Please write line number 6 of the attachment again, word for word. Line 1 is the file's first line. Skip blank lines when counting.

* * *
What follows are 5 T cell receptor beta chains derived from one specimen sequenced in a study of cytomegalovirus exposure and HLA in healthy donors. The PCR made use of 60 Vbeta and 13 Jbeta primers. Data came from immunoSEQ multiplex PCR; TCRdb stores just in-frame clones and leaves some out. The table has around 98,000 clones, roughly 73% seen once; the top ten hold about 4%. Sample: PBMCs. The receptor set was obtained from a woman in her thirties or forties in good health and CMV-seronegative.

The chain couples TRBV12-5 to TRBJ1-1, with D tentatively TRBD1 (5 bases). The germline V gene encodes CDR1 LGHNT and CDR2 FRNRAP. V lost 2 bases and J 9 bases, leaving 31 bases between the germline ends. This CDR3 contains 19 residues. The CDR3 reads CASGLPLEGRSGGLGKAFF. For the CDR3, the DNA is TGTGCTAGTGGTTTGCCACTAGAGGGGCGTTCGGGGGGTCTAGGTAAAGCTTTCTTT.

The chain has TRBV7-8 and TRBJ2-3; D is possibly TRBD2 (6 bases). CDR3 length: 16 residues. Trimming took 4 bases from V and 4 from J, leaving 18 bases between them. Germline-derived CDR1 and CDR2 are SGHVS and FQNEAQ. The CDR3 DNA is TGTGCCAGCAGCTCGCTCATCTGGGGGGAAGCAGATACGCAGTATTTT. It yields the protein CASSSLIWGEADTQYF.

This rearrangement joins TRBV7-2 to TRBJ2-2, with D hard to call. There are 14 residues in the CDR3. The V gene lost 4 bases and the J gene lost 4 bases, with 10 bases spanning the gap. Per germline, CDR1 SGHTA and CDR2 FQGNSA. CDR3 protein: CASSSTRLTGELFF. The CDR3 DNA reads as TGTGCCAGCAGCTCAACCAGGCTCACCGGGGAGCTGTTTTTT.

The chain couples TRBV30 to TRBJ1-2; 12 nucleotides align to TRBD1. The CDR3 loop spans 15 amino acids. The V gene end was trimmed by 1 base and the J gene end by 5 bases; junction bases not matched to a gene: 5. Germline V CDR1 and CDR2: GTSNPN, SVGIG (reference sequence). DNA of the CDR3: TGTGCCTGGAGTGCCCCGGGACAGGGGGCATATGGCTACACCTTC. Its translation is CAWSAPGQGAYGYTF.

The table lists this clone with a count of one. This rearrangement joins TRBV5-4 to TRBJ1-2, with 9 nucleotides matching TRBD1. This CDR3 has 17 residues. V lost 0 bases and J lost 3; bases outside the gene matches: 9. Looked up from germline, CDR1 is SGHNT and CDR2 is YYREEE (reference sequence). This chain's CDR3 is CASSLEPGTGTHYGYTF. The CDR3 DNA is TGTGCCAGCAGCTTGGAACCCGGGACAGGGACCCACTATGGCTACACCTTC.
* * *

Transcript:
The table lists this clone with a count of one. This rearrangement joins TRBV5-4 to TRBJ1-2, with 9 nucleotides matching TRBD1. This CDR3 has 17 residues. V lost 0 bases and J lost 3; bases outside the gene matches: 9. Looked up from germline, CDR1 is SGHNT and CDR2 is YYREEE (reference sequence). This chain's CDR3 is CASSLEPGTGTHYGYTF. The CDR3 DNA is TGTGCCAGCAGCTTGGAACCCGGGACAGGGACCCACTATGGCTACACCTTC.